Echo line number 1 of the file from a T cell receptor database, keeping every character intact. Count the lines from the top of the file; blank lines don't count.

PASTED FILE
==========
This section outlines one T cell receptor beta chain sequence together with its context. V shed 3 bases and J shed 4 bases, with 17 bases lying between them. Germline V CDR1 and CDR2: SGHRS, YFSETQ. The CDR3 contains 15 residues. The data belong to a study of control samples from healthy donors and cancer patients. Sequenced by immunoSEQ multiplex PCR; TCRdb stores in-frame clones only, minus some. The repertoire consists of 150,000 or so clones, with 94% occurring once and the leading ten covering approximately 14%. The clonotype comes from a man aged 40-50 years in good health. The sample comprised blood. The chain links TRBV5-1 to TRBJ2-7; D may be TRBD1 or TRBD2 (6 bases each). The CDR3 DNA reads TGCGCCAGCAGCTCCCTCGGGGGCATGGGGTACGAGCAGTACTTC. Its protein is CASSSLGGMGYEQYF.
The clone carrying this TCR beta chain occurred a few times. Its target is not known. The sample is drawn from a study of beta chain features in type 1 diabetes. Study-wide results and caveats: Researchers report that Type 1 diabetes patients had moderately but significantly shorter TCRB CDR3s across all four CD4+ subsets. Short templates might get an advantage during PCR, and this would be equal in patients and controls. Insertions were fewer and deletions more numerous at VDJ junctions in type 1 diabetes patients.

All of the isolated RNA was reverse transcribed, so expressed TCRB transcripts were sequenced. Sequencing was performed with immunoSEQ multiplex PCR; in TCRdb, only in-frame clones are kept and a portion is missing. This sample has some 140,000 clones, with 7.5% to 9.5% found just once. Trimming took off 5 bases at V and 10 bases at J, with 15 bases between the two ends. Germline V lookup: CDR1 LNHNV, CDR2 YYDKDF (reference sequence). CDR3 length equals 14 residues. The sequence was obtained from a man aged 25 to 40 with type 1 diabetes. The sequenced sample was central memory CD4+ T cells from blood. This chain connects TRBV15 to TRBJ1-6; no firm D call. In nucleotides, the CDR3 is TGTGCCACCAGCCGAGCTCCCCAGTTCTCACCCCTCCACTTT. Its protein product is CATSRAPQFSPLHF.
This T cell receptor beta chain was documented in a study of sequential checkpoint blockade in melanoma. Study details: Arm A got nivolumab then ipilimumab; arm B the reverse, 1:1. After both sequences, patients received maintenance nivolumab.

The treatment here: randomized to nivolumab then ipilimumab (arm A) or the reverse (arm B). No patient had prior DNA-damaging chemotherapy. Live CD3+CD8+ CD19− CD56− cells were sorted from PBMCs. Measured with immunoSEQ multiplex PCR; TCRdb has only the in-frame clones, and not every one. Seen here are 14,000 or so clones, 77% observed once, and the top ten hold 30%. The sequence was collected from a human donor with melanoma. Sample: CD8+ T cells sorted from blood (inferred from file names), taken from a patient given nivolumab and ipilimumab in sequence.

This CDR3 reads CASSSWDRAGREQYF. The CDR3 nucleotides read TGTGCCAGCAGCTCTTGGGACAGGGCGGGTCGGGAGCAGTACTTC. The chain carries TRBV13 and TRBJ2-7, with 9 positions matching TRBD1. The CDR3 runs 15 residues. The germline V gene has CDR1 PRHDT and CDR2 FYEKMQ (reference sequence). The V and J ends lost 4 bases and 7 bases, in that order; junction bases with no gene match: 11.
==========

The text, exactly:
This section outlines one T cell receptor beta chain sequence together with its context. V shed 3 bases and J shed 4 bases, with 17 bases lying between them. Germline V CDR1 and CDR2: SGHRS, YFSETQ. The CDR3 contains 15 residues. The data belong to a study of control samples from healthy donors and cancer patients. Sequenced by immunoSEQ multiplex PCR; TCRdb stores in-frame clones only, minus some. The repertoire consists of 150,000 or so clones, with 94% occurring once and the leading ten covering approximately 14%. The clonotype comes from a man aged 40-50 years in good health. The sample comprised blood. The chain links TRBV5-1 to TRBJ2-7; D may be TRBD1 or TRBD2 (6 bases each). The CDR3 DNA reads TGCGCCAGCAGCTCCCTCGGGGGCATGGGGTACGAGCAGTACTTC. Its protein is CASSSLGGMGYEQYF.